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Pre-Market Up Again on Reopening, Global Stimulus

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Wednesday, May 27, 2020

Another big leg-up in market trading awaits us this morning, with indexes up robustly again ahead of today’s opening bell. The morning after a closing higher Tuesday by 2.17% on the Dow and +1.23% on the S&P 500, indexes again look to grow from here: +360 points on the Dow, +32 on the Nasdaq and +10 for the S&P 500. Market exuberance regarding the reopening of the U.S. economy and new stimulus bills in Japan and the European Union (EU) further bolster futures.

Japanese Prime Minister Shinzo Abe announced a stimulus package equal to $1 trillion to help kick-start Japan’s economy, following a dire Q1 GDP result of -3.4%. This new stimulus package would amount to “40% of Japan’s economic output,” according to Abe. Japanese indexes rose 1% on the news during Wednesday trading.

Meanwhile, the European Central Bank (ECB) looks to introduce expansive financial measures — up to $750 billion euros — for the economy of the European Union (EU), which is estimated by some to fall 8-12% for full-year 2020. Also, German Chancellor Angela Merkel and French President Emmanuel Macron are proposing a joint fund for the EU worth $500 billion euros.

If we’re seeing any global headwinds at this moment, they would be concerning tensions between the U.S. and China once again — regarding a trade deal not fully completed, blame over the spread of COVID-19 being bandied back and forth, and increasingly heated rhetoric being traded between Mainland China and Hong Kong over rule of law.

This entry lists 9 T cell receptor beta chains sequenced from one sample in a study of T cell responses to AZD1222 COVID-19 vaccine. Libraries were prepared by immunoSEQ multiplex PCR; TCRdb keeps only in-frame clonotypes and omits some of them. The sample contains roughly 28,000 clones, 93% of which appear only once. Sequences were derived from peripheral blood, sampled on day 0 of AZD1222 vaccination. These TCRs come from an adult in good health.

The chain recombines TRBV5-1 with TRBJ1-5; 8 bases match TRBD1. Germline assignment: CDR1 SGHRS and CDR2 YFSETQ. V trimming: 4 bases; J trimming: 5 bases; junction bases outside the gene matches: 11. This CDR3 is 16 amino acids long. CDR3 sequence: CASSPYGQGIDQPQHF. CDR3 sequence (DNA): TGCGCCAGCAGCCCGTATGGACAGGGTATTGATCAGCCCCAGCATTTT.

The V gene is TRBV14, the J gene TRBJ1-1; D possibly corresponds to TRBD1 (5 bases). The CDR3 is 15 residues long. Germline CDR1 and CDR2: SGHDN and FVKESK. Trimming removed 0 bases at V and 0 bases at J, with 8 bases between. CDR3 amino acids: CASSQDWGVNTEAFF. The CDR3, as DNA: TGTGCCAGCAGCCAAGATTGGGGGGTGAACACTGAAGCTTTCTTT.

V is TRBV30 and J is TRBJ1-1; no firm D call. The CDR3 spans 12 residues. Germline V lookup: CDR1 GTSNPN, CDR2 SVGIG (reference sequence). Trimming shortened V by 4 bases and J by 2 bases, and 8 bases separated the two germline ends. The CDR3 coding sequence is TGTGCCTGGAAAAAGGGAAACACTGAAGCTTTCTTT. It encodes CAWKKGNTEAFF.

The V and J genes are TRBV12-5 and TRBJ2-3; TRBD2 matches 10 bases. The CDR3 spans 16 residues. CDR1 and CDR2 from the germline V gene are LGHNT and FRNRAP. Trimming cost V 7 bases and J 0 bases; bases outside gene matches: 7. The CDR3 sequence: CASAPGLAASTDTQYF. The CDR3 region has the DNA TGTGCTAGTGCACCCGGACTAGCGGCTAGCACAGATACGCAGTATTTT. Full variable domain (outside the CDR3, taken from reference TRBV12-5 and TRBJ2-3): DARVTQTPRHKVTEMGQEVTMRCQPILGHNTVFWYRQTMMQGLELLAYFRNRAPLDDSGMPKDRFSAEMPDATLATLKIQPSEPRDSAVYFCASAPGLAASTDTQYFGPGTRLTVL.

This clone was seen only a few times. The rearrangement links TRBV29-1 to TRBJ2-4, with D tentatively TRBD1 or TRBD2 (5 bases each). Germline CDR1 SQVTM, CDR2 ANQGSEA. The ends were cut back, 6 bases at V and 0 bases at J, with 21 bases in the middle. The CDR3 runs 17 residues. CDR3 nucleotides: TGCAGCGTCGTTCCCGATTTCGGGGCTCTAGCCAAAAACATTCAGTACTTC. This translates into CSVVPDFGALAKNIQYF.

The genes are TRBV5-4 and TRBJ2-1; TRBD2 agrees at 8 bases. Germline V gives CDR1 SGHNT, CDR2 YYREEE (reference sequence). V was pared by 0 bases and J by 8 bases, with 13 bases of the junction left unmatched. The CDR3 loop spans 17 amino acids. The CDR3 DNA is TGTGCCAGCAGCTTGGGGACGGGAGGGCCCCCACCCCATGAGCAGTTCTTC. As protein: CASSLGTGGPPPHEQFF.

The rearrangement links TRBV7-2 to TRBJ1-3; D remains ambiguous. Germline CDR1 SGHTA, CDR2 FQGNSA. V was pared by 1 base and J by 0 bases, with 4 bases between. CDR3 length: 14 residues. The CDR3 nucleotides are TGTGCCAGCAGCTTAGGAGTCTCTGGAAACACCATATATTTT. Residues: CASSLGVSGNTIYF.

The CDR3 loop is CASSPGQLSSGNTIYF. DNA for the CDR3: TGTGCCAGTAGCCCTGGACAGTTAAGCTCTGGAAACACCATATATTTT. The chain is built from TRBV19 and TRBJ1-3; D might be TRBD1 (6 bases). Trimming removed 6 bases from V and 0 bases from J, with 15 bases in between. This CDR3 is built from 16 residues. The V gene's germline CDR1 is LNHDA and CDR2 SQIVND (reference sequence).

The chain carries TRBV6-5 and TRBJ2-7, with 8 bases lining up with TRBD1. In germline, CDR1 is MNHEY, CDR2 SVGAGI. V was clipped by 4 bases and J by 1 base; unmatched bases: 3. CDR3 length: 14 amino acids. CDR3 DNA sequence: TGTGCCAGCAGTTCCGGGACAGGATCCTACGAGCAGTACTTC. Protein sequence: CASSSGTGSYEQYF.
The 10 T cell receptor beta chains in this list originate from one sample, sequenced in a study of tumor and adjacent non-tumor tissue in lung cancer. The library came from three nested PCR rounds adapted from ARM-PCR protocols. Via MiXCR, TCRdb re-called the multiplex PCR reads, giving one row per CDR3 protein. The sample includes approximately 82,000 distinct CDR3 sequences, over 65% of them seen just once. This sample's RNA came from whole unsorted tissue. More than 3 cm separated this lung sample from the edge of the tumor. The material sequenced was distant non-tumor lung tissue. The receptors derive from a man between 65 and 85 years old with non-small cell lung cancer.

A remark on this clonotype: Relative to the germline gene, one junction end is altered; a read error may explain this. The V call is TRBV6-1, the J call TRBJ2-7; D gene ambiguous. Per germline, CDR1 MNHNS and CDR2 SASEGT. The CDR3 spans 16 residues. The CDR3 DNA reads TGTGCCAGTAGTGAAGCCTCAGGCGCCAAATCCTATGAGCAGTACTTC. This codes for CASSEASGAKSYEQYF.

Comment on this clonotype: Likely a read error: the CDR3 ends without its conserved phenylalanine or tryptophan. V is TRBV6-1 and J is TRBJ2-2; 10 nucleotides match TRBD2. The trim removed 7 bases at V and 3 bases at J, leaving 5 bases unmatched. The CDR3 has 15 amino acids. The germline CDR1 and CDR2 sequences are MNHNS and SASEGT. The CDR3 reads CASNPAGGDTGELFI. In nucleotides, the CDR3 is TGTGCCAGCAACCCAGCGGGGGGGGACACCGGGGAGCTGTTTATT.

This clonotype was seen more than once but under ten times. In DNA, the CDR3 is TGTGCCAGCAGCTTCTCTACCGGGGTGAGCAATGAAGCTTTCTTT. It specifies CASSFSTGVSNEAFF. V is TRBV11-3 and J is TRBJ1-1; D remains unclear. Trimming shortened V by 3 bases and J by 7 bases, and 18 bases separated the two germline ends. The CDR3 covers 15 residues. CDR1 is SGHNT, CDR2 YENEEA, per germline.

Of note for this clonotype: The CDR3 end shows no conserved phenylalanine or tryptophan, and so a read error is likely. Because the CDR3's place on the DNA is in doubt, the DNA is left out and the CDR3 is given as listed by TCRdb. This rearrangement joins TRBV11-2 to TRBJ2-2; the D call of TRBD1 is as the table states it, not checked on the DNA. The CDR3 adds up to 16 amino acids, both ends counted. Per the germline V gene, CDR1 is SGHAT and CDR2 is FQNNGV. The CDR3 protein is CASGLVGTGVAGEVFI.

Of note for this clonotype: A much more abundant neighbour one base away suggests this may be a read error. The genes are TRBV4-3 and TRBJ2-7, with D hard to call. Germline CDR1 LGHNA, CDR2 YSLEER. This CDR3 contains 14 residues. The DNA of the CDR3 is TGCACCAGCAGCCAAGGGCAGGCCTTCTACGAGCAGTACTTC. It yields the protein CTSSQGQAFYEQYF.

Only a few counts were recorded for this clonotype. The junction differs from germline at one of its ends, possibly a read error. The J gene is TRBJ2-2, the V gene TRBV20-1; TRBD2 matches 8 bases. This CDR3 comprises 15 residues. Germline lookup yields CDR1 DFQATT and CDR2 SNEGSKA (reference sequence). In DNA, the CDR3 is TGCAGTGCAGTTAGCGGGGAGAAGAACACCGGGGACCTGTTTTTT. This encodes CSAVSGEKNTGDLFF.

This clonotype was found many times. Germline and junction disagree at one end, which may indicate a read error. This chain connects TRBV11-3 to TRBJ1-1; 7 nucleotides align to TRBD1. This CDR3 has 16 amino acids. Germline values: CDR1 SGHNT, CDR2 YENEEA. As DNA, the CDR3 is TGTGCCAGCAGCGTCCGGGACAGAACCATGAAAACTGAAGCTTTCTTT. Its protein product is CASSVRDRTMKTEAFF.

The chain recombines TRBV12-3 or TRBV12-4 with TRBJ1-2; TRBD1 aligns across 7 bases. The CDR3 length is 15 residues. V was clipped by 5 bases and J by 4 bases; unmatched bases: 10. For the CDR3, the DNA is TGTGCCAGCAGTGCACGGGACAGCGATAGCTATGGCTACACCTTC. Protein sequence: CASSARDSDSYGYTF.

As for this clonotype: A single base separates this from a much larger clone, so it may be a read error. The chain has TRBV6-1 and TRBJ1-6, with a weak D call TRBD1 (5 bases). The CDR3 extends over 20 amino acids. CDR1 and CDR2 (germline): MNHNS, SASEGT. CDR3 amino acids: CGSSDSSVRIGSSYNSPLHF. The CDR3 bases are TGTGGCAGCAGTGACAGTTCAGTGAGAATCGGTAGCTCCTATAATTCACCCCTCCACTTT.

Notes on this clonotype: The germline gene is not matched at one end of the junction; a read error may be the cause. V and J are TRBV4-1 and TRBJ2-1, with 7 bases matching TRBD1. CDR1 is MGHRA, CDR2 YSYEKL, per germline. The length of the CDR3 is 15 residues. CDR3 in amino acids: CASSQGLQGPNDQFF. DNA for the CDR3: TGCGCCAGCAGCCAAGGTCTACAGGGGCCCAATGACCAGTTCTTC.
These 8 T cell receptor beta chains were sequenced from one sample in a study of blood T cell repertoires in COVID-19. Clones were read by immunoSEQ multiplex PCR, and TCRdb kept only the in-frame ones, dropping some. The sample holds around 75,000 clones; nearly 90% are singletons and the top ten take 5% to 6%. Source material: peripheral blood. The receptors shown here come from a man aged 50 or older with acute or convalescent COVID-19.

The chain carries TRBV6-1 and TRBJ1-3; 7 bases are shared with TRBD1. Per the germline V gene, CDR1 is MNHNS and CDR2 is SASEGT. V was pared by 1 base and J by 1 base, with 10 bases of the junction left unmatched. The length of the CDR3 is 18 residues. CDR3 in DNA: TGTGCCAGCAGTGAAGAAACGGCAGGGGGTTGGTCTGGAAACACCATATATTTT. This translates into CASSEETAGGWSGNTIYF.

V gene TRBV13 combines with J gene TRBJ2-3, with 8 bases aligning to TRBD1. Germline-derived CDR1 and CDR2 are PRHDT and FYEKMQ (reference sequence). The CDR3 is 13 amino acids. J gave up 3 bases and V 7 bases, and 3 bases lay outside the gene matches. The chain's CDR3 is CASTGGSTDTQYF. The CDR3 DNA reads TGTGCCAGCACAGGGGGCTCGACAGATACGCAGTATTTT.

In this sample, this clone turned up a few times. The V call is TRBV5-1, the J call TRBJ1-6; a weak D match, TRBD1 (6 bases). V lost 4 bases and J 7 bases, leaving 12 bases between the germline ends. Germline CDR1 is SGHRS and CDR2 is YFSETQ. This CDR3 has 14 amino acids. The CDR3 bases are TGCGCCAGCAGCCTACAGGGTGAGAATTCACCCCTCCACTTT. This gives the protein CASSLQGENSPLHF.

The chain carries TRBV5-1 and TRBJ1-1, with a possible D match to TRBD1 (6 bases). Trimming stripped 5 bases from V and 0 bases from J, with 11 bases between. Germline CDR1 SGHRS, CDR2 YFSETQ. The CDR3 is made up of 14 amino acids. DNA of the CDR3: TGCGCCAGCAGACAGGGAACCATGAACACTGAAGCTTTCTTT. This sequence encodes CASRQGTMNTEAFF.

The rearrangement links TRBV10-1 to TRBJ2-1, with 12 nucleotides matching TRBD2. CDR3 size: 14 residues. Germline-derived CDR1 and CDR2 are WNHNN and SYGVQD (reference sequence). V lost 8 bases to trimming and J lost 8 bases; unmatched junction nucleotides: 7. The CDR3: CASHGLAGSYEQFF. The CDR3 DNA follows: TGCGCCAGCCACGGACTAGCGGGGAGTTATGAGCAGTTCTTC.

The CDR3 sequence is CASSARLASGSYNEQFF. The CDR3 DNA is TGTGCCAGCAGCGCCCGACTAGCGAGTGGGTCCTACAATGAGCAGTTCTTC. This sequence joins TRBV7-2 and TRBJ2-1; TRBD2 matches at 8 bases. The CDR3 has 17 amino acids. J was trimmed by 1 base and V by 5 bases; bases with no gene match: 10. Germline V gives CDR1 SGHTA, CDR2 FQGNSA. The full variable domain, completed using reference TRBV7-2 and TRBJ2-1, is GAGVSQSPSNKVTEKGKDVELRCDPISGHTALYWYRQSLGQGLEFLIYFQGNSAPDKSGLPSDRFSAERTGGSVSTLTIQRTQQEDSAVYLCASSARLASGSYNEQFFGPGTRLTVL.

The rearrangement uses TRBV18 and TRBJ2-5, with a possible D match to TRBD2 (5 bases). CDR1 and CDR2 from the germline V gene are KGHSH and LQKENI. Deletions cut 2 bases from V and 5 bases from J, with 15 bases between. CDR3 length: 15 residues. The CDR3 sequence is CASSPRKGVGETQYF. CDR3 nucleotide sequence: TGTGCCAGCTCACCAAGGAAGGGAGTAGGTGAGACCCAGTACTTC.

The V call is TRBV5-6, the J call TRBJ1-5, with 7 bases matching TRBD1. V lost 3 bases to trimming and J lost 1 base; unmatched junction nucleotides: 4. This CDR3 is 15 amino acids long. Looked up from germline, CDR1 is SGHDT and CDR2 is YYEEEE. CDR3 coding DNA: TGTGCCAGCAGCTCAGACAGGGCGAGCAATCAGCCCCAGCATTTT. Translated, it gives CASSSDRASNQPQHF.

However, good news is out regarding China’s Industrial Sales, which grew 5.1% year over year for the month of April. Led by automotive, special equipment, electronics and high-tech manufacturing, putting China’s factories back online not only helps rejuvenate its domestic economy, but provides a hopeful outlook to places like the U.S., which still sees much of its Industrial market shuttered to protect from coronavirus contagion.

The stock market is a forward indicator, as we know, and this week is a good illustration of how this functions: even though our day-to-day is still slow-going for the U.S. economy, pricing in future gains for certain industries and the strongest stocks within them, looks to be the name of the game.

Tomorrow’s Initial Jobless Claims will likely serve as a wet blanket once again, with a key read on the flagging domestic labor market revealing a deep hole for us to dig out of. But otherwise, this has been a week largely devoid of big negative economic numbers; apparently, this is enough for the bulls to keep raging.

Mark Vickery
Senior Editor

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